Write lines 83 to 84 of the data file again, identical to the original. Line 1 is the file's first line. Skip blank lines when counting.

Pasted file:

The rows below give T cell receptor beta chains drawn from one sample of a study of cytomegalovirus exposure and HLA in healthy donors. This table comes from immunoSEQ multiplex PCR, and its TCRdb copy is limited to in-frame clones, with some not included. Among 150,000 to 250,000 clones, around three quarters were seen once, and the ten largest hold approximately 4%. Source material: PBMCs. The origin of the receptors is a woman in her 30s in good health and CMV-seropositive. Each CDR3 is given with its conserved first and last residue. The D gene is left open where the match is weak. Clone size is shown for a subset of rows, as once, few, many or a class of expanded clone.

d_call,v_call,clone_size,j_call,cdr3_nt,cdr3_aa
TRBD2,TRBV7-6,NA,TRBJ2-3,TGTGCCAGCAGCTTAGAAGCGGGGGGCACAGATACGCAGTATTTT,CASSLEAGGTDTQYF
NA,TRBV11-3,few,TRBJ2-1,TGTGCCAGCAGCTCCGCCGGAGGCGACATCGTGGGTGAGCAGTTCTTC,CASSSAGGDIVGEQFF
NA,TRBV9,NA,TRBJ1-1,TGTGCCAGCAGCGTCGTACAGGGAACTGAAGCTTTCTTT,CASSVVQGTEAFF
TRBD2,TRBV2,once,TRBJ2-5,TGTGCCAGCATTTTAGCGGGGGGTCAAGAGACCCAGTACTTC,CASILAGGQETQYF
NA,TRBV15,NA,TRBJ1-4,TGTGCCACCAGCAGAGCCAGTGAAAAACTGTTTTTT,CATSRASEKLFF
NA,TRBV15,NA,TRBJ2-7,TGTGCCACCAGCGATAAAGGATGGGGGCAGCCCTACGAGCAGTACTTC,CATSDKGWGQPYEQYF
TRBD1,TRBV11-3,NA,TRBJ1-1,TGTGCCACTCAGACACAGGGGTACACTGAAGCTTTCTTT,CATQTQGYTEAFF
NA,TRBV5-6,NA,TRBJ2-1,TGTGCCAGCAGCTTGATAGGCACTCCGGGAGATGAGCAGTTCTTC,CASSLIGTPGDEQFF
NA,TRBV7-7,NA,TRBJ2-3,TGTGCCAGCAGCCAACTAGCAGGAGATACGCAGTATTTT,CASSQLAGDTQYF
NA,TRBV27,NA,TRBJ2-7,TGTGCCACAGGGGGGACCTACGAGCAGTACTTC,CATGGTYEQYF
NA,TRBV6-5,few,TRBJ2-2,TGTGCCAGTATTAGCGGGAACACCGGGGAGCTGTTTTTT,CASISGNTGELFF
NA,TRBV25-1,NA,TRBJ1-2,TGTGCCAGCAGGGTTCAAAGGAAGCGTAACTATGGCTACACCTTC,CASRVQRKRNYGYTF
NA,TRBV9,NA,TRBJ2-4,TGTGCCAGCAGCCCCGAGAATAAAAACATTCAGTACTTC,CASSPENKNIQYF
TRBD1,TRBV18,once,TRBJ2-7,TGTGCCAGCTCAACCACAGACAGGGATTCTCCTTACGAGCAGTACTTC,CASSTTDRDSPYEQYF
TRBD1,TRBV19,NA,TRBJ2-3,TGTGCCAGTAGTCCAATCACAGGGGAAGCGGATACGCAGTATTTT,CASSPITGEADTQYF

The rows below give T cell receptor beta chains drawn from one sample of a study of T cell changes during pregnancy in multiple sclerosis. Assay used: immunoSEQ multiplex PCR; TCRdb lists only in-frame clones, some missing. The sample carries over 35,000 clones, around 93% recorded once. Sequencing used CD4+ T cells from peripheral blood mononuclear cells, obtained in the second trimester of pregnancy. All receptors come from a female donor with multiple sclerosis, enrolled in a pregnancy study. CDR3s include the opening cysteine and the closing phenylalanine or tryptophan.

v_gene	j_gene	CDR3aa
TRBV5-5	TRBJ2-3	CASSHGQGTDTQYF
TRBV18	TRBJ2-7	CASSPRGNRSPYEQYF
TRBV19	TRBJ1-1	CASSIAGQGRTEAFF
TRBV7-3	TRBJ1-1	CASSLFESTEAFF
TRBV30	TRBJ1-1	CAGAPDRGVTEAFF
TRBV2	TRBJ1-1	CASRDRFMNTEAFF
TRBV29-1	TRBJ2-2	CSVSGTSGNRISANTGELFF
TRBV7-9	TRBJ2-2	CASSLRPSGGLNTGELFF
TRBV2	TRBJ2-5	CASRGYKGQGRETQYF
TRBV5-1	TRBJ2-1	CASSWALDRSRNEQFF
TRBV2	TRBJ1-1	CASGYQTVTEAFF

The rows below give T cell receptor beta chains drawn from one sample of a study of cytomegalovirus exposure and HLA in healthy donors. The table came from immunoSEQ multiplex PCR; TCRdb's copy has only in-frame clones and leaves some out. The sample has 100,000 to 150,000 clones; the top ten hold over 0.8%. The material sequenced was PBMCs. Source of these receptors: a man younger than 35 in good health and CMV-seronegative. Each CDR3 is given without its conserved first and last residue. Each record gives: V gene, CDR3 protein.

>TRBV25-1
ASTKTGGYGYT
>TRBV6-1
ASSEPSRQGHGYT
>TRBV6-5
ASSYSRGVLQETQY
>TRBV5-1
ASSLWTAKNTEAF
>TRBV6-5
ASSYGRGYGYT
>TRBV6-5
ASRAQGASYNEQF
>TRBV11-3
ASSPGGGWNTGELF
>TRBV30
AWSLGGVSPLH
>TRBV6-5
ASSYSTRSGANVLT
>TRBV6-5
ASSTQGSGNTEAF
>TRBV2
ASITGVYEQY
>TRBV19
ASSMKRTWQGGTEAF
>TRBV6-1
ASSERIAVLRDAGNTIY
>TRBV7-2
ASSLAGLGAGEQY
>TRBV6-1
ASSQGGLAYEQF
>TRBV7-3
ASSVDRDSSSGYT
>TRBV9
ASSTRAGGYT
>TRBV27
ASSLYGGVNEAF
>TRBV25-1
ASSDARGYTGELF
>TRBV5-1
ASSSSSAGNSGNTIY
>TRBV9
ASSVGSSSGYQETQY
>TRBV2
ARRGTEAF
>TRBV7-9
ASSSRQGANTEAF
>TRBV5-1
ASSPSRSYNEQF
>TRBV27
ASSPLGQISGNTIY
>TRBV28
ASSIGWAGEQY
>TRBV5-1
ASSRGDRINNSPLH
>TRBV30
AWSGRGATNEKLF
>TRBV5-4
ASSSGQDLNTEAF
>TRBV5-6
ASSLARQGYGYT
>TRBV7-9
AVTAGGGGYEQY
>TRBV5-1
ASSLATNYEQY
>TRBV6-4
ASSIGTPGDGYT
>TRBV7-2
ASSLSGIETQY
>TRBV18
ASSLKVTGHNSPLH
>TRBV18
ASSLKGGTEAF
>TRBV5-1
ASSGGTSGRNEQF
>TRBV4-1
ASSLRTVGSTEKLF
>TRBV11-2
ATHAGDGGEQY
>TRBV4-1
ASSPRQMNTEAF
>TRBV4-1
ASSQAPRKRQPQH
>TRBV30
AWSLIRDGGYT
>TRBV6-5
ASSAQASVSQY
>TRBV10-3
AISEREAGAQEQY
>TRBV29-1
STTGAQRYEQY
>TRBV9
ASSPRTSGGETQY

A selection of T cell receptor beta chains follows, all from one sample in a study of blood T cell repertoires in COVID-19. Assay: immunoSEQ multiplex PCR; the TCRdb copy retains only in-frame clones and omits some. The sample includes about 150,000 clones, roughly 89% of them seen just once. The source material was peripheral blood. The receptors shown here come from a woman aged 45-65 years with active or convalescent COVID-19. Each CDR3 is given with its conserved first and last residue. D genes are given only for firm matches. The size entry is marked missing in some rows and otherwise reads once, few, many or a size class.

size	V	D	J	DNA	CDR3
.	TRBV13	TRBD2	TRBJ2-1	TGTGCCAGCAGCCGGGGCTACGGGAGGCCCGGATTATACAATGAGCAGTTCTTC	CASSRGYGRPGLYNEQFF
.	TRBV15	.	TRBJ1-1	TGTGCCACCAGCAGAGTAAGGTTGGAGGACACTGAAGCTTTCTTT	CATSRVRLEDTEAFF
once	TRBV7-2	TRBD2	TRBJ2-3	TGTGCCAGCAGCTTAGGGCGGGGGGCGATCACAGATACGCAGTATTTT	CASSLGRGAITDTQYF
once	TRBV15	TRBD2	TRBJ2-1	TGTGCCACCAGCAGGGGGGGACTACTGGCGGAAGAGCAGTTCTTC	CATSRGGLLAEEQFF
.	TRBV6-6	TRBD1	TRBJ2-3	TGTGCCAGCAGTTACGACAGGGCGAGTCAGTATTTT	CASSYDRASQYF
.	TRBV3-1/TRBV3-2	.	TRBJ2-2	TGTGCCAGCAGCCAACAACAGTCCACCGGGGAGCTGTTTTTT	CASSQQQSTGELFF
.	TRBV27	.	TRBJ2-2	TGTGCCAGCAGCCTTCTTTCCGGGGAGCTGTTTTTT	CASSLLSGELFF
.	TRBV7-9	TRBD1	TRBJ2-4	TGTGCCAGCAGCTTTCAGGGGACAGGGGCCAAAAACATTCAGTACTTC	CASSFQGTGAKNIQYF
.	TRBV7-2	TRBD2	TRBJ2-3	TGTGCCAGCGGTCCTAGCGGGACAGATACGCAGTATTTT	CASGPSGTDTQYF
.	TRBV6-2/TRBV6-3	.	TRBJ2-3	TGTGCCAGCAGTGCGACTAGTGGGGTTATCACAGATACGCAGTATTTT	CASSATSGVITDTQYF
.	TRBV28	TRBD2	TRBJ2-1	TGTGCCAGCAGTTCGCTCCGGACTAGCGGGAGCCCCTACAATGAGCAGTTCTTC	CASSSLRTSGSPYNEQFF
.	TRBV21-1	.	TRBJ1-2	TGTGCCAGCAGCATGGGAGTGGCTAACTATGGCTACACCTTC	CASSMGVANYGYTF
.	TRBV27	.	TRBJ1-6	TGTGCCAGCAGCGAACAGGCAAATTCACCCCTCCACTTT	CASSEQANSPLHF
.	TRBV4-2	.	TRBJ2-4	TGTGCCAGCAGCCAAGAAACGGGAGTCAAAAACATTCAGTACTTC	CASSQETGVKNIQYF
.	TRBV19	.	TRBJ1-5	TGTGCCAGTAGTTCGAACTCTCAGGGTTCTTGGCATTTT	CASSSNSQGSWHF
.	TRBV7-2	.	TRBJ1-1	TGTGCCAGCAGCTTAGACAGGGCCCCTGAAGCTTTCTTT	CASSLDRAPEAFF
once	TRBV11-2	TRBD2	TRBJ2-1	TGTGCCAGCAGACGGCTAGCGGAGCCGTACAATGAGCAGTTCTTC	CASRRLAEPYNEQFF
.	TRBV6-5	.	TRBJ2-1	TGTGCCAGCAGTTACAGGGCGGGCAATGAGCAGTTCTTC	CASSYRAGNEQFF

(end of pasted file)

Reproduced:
ASSIGWAGEQY
>TRBV5-1